6. dbborroughs from Glen Cove, New York
    30 Mar 2012, 10:08 pm

    Young man with a gangster for a father is studying for the exams tobecome a stock broker. He doesn't really want to go in that directionbut that's the direction that his father has picked out for him (he'sarranged a job for him once he finishes). Desperate to have his ownlife he has taken a dead end job at a local book supermarket just tohave time for himself before his life stops being his own. After almostbeing run over by his college roommate he ends up at a party where heends up meeting a beautiful blonde, who along with her boyfriend endsup changing his life.

    This is a well acted, except by Nick Nolte, story based on a book byMichael Chabon. Its much better than its soiled reputation wouldindicate. The film is infamous for being the film Sienna Miller tooksimply to get away from the paparazzi, she got into even more troubleby bashing Pittsburgh in several off handed comments. It was thenbarely released to theaters before being dumped on to DVD. This is agood little film. I liked it. My only real complaint outside of NickNolte's performance (it just doesn't work here) is that the film istrying way too hard to be quirky. Its not bad, but there are thesesmall turns and asides (Joe Namath's picture during a sex scene) thatdidn't really need to be there. I'm sure they were in the novel, but atthe same time in the real world of the film they come across as out ofplace. Worth a look, probably on cable.

  7. BenAordure from France
    30 Mar 2012, 10:08 pm

    Comments are so tough with the film that I feel alone in the camp ofthe "positives".

    OK this film is far from being a perfection and I think I will neverunderstand the very purpose of it. I even hesitate to say what was thetopic. I assume it was about the coming-out of the main character, buteven that I am not sure.

    Plus, I can't say Jon Foster, the main actor, is captivating. So whydid I like ?

    I think the main thing I appreciated in that film is the atmosphere ofmysteries. As the title suggests it, all along the film provides animperceptible mystery. Because it plays with suggestions and switches.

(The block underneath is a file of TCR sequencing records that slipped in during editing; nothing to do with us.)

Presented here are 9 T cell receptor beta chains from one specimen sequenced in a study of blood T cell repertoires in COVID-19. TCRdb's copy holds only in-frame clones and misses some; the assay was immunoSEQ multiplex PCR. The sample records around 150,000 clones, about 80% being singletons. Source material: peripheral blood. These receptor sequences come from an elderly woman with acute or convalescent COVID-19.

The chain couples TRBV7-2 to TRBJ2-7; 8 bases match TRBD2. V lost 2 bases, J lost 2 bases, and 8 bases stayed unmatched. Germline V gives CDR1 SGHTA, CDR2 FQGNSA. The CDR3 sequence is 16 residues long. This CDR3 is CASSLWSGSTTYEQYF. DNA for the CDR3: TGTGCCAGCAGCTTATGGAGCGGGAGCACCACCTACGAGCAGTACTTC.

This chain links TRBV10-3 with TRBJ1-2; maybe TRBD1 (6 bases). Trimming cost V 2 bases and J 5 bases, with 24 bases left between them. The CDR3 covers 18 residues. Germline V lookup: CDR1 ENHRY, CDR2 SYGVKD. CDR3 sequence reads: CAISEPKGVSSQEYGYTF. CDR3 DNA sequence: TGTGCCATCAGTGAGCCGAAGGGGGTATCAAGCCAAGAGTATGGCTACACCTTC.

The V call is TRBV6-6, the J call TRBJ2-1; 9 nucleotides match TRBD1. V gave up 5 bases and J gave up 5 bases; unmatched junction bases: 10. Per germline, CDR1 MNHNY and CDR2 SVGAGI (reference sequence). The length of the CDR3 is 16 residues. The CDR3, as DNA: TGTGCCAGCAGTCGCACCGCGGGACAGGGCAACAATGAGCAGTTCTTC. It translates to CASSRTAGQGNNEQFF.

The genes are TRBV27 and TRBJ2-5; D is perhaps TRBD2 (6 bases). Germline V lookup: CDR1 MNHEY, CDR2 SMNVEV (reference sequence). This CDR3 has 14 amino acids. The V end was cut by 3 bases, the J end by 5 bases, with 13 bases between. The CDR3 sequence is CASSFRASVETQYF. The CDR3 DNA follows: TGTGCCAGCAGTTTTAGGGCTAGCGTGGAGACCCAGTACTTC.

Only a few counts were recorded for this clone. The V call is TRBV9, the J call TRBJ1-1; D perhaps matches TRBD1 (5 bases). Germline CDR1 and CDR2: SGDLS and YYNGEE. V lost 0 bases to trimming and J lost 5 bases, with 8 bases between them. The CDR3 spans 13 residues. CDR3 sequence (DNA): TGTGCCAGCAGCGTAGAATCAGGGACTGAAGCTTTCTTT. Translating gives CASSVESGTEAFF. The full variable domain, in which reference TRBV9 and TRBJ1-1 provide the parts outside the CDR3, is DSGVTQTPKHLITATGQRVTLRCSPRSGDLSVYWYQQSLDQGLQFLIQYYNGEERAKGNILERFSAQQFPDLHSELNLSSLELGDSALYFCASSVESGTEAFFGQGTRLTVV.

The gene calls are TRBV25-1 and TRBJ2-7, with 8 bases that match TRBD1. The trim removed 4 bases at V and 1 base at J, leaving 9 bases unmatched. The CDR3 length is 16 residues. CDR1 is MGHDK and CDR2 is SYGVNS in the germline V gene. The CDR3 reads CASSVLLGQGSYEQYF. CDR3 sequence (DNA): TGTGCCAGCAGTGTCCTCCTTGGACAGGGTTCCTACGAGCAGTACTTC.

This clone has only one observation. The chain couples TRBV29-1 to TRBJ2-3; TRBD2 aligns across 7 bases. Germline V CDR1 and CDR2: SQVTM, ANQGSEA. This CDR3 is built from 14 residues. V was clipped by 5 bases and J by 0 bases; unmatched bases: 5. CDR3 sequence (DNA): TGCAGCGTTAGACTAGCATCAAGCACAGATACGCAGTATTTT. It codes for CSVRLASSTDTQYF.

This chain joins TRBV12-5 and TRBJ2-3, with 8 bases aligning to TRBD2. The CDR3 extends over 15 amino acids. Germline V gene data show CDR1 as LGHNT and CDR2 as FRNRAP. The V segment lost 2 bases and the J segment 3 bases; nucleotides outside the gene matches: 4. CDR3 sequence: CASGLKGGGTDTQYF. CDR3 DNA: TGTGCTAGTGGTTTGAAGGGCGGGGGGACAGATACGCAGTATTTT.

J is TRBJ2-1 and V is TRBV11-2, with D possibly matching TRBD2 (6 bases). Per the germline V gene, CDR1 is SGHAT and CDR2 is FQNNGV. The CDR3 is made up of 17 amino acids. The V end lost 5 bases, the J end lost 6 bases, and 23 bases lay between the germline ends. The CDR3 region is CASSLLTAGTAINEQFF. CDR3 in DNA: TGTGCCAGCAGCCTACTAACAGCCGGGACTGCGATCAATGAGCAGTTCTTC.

The storyline helps for sure to plunge into this atmosphere as thestoryline is a mystery in itself ! But there are other causes. Thephotography for example, which clearly remains in my mind. AlthoughPittsburg is not a beauty on its own, the director manages to capturesome good photos of it. Also the director did well regarding thechanging weathers and lights. Switching between sun and rain, lights,twillights and darkness.

    The soundtrack follows the mysterious atmosphere well too.

    Saarsgard plays an interesting character as he acts an ambivalent toughbut sensitive bi-sexual. There is also the constant hesitations of themain character. Obey his father or not ? The dark haired girl or theblond one ? The girlfriend or the boyfriend ? We can also capture thequestionings of all the others characters.

    All this provides a sentiment of interrogations.

    So this atmosphere the director manages to render leads us not to besurprised when the main character admits at the end he is confused,because this is the feeling we have too.

    Mysteries. This is what I appreciated in this film I guess.

  8. DaMarco-2 from USA
    30 Mar 2012, 10:08 pm

    Michael Chabon is one of our generation's greatest writers, havingearned the acclaim of awards and prizes that he deserves. "Wonder Boys"was made into a very good if uneventful film, and one has high hopesfor "Kavalier & Klay." "The Mysteries of Pittsburgh" is about ArtBechstein, the young son of a gangster who does not want him to followin his footsteps. Art has majored in business but has no taste for it.It is the summer after his graduation and he is supposedly studying fora test that will license him to work in high finance, though he spendshis time enjoying the summer as the last of his youth.

    Art works at a bookstore and meets Phlox, an attractive young woman. Healso makes friends with a gay man named Arthur Lecomte, who introduceshim to Cleveland Arning. Art meets Cleveland's girlfriend Jane who isstriking and mysterious to him. Art spends his summer in relationshipswith these people and learning more about himself.

    The tone of the book is one of the great accomplishments of Chabon'swriting. It is wry and witty, and ever so slightly tongue in cheek. Myfavorite line in the book is the last, in which Art tells us that thissummer that was a turning point for him, or maybe he just made it allup. Art is a cousin to Holden Caufield, with his attitudes, but hetakes himself far less seriously.

    This film is not the trainwreck that many would have you to believe,including devotees of the novel. While some criticize the glossycinematography, I would argue that it is one of the few things thatwork in this film. Pittsburgh has a fascinating aesthetic that deservesto be filmed well, and the cinematographer accomplished that.

    The overall problem with the film is that it never comes even remotelyclose to capturing the tone of the novel. The wit and humor are gonecompletely. The tone of this movie is so deathly serious that none ofthe events that were shocking in the novel are the least bit surprisingin the film. It is the equivalent of sitting in the parlor of a funeralhome.

    Jon Foster is an exercise in bad casting. He looks like what oneimagines Art to look like–mildly handsome, lanky, a non-showyintelligence–but never once plays the character properly. There is noslyness, no humor, no wit or warmth in this performance, and that isabout 60% of what's wrong with the whole film. Foster does not evencome remotely close to the character we followed in the novel. A toneddown Topher Grace is what the part called for, but all we get is anactor who is so bland and dull that we couldn't care less about thecharacter he is playing.